One of the US Air Force’s retired F-117 Nighthawk stealth aircraft was recently photographed over the famous “Star Wars Canyon” in Death Valley, California.

An eagle-eyed photographer named Toshihiko Shimizu spotted the elusive, jet-black aircraft on Wednesday and snapped a couple of shots for his Instagram page.

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Okey, guys. So this happened to me today at Starwars Canyon. I arrived at the canyon around 9:30, and this guy showed up over the west side of the canyon. It was 5 minutes after my arriving. It circled twice, then gone. And about 30 minutes after, it came back the same area of the sky. Then I couldn’t see it again after that. ー まさかの2020年初のF117目撃者になってしまいました😂 DMは炎上状態です笑 9:30ごろに谷に到着して5分ぐらいでしょうか、いわゆる#スターウォーズキャニオン の西側上空に現れました。 旋回して2周した後にどこかへ消え、30分後にまた同じ場所に現れました。 まさか自分が遭遇するとは…

A post shared by Toshihiko Shimizu (@pam_st112) on

Shimizu described the encounter in an interview with The Aviationist:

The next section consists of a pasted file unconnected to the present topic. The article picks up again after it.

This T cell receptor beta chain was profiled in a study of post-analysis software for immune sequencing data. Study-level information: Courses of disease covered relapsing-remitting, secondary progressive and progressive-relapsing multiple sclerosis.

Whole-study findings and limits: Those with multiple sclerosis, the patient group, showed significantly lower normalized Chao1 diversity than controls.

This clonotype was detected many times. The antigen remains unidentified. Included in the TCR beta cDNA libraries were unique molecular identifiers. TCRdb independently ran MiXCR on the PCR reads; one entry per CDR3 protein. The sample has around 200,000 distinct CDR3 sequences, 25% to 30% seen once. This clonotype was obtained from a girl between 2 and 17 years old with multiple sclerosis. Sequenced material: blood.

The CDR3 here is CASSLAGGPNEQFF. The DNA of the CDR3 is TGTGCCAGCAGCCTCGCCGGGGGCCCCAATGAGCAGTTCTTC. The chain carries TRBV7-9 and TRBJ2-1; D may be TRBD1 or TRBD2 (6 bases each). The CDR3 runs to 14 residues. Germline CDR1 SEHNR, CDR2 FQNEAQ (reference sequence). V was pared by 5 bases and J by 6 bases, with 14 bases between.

“I was at the east end of Star Wars Canyon. At 9:36 a.m., I found a black shadow in the sky of the west side of the canyon. After I looked in my camera, I found it’s F-117. It came from the south, then turned right and headed to north. 5 minutes later, it came back from south again, and flew the same course. [At] 10:27, it came back again from south. It seemed to fly the same course. After that, it didn’t come back again.”

While the Air Force retired the F-117 Nighthawk some years ago, a handful continue to fly in the American Southwest, where the Pentagon uses them for radar profiling tests to hone its mastery of stealth technology, Sputnik reported.

The plane’s unique, angular shape, which made it hard to handle in the sky and earned it the nickname “Wobblin’ Goblin,” is still occasionally spotted against the brown hillsides of the Nevada and California deserts.

Rainbow Canyon, better known as “Star Wars Canyon” because of pilots’ affinity for flying through the canyon in a way reminiscent of the climactic battle of the first “Star Wars” film, often attracts aviation fans looking to catch a glimpse of some US military jets up close.

In July 2019, a US Navy F/A-18E Super Hornet crashed in the canyon after it struck the rock wall, killing the pilot and injuring seven park visitors. The accident caused flights down the canyon to be temporarily halted, and they have only recently resumed.

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